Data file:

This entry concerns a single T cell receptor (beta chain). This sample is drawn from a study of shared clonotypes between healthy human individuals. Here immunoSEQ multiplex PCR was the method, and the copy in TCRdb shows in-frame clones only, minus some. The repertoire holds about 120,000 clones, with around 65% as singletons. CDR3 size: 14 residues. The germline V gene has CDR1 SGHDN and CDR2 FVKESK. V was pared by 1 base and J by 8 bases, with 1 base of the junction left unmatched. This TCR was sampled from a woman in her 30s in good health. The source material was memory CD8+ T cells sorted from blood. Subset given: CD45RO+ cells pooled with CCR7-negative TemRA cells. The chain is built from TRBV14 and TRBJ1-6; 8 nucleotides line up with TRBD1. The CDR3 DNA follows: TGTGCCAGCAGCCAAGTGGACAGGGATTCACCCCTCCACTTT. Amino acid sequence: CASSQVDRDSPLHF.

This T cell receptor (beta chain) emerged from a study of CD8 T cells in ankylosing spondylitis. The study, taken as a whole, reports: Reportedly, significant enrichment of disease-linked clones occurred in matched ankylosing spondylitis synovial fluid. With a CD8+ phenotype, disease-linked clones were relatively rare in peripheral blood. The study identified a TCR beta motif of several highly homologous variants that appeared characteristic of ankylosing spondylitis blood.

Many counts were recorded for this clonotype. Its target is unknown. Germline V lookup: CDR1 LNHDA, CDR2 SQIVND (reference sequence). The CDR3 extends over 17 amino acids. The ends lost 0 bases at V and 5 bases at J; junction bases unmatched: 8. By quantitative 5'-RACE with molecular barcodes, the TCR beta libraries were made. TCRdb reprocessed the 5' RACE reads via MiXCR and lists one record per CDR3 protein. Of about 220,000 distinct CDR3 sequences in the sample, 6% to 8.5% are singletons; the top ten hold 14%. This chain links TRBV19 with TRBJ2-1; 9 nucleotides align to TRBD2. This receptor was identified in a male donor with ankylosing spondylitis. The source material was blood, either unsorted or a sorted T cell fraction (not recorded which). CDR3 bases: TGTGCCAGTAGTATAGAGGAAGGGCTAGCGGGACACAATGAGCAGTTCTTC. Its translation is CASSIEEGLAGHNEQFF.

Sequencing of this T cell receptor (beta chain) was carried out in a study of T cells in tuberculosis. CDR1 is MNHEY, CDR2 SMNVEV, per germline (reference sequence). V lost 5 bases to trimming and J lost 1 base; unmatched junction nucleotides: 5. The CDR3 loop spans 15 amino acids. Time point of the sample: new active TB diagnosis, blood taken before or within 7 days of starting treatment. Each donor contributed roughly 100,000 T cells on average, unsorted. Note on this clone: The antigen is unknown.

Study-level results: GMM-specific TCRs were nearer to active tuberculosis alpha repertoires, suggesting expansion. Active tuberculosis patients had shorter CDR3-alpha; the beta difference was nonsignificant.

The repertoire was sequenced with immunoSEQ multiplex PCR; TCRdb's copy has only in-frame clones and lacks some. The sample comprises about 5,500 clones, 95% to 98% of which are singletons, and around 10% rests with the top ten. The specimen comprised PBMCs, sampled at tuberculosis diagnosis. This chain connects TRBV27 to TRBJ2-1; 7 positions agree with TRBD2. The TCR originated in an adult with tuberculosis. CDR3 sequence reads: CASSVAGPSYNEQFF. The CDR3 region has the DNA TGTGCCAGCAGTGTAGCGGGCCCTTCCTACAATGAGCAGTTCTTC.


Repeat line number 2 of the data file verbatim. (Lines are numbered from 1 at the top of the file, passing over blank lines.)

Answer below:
This T cell receptor (beta chain) emerged from a study of CD8 T cells in ankylosing spondylitis. The study, taken as a whole, reports: Reportedly, significant enrichment of disease-linked clones occurred in matched ankylosing spondylitis synovial fluid. With a CD8+ phenotype, disease-linked clones were relatively rare in peripheral blood. The study identified a TCR beta motif of several highly homologous variants that appeared characteristic of ankylosing spondylitis blood.